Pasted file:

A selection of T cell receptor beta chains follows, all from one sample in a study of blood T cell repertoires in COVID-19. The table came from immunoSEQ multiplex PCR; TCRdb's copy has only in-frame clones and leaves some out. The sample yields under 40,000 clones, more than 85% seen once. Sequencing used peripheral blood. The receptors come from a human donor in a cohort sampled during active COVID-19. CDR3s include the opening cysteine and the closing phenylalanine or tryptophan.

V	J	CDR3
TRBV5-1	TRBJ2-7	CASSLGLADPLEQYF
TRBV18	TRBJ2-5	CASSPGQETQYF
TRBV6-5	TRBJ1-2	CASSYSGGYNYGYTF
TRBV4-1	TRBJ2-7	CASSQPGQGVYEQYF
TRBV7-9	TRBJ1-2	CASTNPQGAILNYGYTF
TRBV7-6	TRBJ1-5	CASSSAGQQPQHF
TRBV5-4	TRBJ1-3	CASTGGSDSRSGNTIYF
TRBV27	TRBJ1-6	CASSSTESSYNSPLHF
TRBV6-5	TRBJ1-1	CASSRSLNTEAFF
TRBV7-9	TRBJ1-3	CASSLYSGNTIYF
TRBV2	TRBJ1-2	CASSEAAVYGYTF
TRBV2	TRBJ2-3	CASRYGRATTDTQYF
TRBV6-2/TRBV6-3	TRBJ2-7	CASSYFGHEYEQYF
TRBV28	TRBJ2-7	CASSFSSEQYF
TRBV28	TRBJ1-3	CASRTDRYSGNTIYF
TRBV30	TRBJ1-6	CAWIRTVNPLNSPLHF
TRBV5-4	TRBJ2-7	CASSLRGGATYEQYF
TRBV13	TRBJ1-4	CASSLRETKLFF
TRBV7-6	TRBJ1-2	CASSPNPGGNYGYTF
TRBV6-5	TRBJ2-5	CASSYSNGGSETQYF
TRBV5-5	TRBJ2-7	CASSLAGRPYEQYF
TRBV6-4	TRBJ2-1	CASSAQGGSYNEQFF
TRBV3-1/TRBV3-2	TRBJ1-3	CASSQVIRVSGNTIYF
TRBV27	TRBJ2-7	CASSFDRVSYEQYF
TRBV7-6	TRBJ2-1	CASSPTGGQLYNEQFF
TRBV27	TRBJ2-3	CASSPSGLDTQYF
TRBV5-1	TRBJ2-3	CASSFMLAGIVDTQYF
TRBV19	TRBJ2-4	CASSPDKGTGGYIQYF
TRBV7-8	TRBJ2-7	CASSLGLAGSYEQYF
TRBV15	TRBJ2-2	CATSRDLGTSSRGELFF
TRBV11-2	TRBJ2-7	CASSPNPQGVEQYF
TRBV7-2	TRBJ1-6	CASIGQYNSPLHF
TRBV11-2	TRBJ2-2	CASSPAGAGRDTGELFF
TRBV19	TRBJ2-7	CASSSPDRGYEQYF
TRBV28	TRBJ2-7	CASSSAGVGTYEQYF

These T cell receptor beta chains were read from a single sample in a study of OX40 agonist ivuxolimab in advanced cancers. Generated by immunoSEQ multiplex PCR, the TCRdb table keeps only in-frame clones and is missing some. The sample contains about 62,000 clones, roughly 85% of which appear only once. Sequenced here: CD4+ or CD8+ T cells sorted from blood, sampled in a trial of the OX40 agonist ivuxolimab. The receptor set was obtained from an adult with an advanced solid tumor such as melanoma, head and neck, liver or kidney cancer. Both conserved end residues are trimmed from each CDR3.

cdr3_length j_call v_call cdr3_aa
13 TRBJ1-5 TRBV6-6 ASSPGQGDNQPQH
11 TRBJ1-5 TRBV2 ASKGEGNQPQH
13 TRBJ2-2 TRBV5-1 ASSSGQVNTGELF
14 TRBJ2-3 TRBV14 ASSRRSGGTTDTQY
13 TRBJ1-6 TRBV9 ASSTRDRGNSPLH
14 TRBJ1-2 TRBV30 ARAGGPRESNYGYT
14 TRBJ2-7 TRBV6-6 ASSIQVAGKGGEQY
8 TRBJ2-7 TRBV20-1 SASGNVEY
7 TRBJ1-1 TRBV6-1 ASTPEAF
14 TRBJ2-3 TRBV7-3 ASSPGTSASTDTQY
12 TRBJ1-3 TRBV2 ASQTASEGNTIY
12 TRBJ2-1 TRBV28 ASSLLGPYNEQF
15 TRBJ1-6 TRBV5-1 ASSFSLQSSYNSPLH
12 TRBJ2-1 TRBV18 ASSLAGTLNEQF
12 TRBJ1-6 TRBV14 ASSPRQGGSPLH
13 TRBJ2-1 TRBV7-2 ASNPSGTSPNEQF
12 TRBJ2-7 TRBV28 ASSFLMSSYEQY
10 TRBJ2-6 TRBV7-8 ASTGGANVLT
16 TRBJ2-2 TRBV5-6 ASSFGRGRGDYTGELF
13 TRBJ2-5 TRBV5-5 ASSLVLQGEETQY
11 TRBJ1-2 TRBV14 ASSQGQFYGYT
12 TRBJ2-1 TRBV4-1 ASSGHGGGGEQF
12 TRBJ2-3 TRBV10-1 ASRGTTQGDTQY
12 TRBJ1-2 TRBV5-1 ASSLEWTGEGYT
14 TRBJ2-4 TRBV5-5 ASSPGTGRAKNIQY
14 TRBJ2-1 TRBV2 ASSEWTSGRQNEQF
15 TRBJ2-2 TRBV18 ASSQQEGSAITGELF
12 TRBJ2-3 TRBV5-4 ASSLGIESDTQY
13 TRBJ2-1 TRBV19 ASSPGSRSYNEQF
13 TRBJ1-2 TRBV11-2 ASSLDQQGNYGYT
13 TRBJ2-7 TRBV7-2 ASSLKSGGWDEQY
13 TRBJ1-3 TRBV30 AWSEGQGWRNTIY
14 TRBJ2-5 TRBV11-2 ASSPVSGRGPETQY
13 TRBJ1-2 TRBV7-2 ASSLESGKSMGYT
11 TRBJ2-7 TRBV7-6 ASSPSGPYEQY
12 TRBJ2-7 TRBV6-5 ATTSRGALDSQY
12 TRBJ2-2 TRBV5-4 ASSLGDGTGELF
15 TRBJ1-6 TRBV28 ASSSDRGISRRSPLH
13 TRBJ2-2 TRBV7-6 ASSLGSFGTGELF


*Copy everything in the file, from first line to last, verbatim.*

A selection of T cell receptor beta chains follows, all from one sample in a study of blood T cell repertoires in COVID-19. The table came from immunoSEQ multiplex PCR; TCRdb's copy has only in-frame clones and leaves some out. The sample yields under 40,000 clones, more than 85% seen once. Sequencing used peripheral blood. The receptors come from a human donor in a cohort sampled during active COVID-19. CDR3s include the opening cysteine and the closing phenylalanine or tryptophan.

V	J	CDR3
TRBV5-1	TRBJ2-7	CASSLGLADPLEQYF
TRBV18	TRBJ2-5	CASSPGQETQYF
TRBV6-5	TRBJ1-2	CASSYSGGYNYGYTF
TRBV4-1	TRBJ2-7	CASSQPGQGVYEQYF
TRBV7-9	TRBJ1-2	CASTNPQGAILNYGYTF
TRBV7-6	TRBJ1-5	CASSSAGQQPQHF
TRBV5-4	TRBJ1-3	CASTGGSDSRSGNTIYF
TRBV27	TRBJ1-6	CASSSTESSYNSPLHF
TRBV6-5	TRBJ1-1	CASSRSLNTEAFF
TRBV7-9	TRBJ1-3	CASSLYSGNTIYF
TRBV2	TRBJ1-2	CASSEAAVYGYTF
TRBV2	TRBJ2-3	CASRYGRATTDTQYF
TRBV6-2/TRBV6-3	TRBJ2-7	CASSYFGHEYEQYF
TRBV28	TRBJ2-7	CASSFSSEQYF
TRBV28	TRBJ1-3	CASRTDRYSGNTIYF
TRBV30	TRBJ1-6	CAWIRTVNPLNSPLHF
TRBV5-4	TRBJ2-7	CASSLRGGATYEQYF
TRBV13	TRBJ1-4	CASSLRETKLFF
TRBV7-6	TRBJ1-2	CASSPNPGGNYGYTF
TRBV6-5	TRBJ2-5	CASSYSNGGSETQYF
TRBV5-5	TRBJ2-7	CASSLAGRPYEQYF
TRBV6-4	TRBJ2-1	CASSAQGGSYNEQFF
TRBV3-1/TRBV3-2	TRBJ1-3	CASSQVIRVSGNTIYF
TRBV27	TRBJ2-7	CASSFDRVSYEQYF
TRBV7-6	TRBJ2-1	CASSPTGGQLYNEQFF
TRBV27	TRBJ2-3	CASSPSGLDTQYF
TRBV5-1	TRBJ2-3	CASSFMLAGIVDTQYF
TRBV19	TRBJ2-4	CASSPDKGTGGYIQYF
TRBV7-8	TRBJ2-7	CASSLGLAGSYEQYF
TRBV15	TRBJ2-2	CATSRDLGTSSRGELFF
TRBV11-2	TRBJ2-7	CASSPNPQGVEQYF
TRBV7-2	TRBJ1-6	CASIGQYNSPLHF
TRBV11-2	TRBJ2-2	CASSPAGAGRDTGELFF
TRBV19	TRBJ2-7	CASSSPDRGYEQYF
TRBV28	TRBJ2-7	CASSSAGVGTYEQYF

These T cell receptor beta chains were read from a single sample in a study of OX40 agonist ivuxolimab in advanced cancers. Generated by immunoSEQ multiplex PCR, the TCRdb table keeps only in-frame clones and is missing some. The sample contains about 62,000 clones, roughly 85% of which appear only once. Sequenced here: CD4+ or CD8+ T cells sorted from blood, sampled in a trial of the OX40 agonist ivuxolimab. The receptor set was obtained from an adult with an advanced solid tumor such as melanoma, head and neck, liver or kidney cancer. Both conserved end residues are trimmed from each CDR3.

cdr3_length j_call v_call cdr3_aa
13 TRBJ1-5 TRBV6-6 ASSPGQGDNQPQH
11 TRBJ1-5 TRBV2 ASKGEGNQPQH
13 TRBJ2-2 TRBV5-1 ASSSGQVNTGELF
14 TRBJ2-3 TRBV14 ASSRRSGGTTDTQY
13 TRBJ1-6 TRBV9 ASSTRDRGNSPLH
14 TRBJ1-2 TRBV30 ARAGGPRESNYGYT
14 TRBJ2-7 TRBV6-6 ASSIQVAGKGGEQY
8 TRBJ2-7 TRBV20-1 SASGNVEY
7 TRBJ1-1 TRBV6-1 ASTPEAF
14 TRBJ2-3 TRBV7-3 ASSPGTSASTDTQY
12 TRBJ1-3 TRBV2 ASQTASEGNTIY
12 TRBJ2-1 TRBV28 ASSLLGPYNEQF
15 TRBJ1-6 TRBV5-1 ASSFSLQSSYNSPLH
12 TRBJ2-1 TRBV18 ASSLAGTLNEQF
12 TRBJ1-6 TRBV14 ASSPRQGGSPLH
13 TRBJ2-1 TRBV7-2 ASNPSGTSPNEQF
12 TRBJ2-7 TRBV28 ASSFLMSSYEQY
10 TRBJ2-6 TRBV7-8 ASTGGANVLT
16 TRBJ2-2 TRBV5-6 ASSFGRGRGDYTGELF
13 TRBJ2-5 TRBV5-5 ASSLVLQGEETQY
11 TRBJ1-2 TRBV14 ASSQGQFYGYT
12 TRBJ2-1 TRBV4-1 ASSGHGGGGEQF
12 TRBJ2-3 TRBV10-1 ASRGTTQGDTQY
12 TRBJ1-2 TRBV5-1 ASSLEWTGEGYT
14 TRBJ2-4 TRBV5-5 ASSPGTGRAKNIQY
14 TRBJ2-1 TRBV2 ASSEWTSGRQNEQF
15 TRBJ2-2 TRBV18 ASSQQEGSAITGELF
12 TRBJ2-3 TRBV5-4 ASSLGIESDTQY
13 TRBJ2-1 TRBV19 ASSPGSRSYNEQF
13 TRBJ1-2 TRBV11-2 ASSLDQQGNYGYT
13 TRBJ2-7 TRBV7-2 ASSLKSGGWDEQY
13 TRBJ1-3 TRBV30 AWSEGQGWRNTIY
14 TRBJ2-5 TRBV11-2 ASSPVSGRGPETQY
13 TRBJ1-2 TRBV7-2 ASSLESGKSMGYT
11 TRBJ2-7 TRBV7-6 ASSPSGPYEQY
12 TRBJ2-7 TRBV6-5 ATTSRGALDSQY
12 TRBJ2-2 TRBV5-4 ASSLGDGTGELF
15 TRBJ1-6 TRBV28 ASSSDRGISRRSPLH
13 TRBJ2-2 TRBV7-6 ASSLGSFGTGELF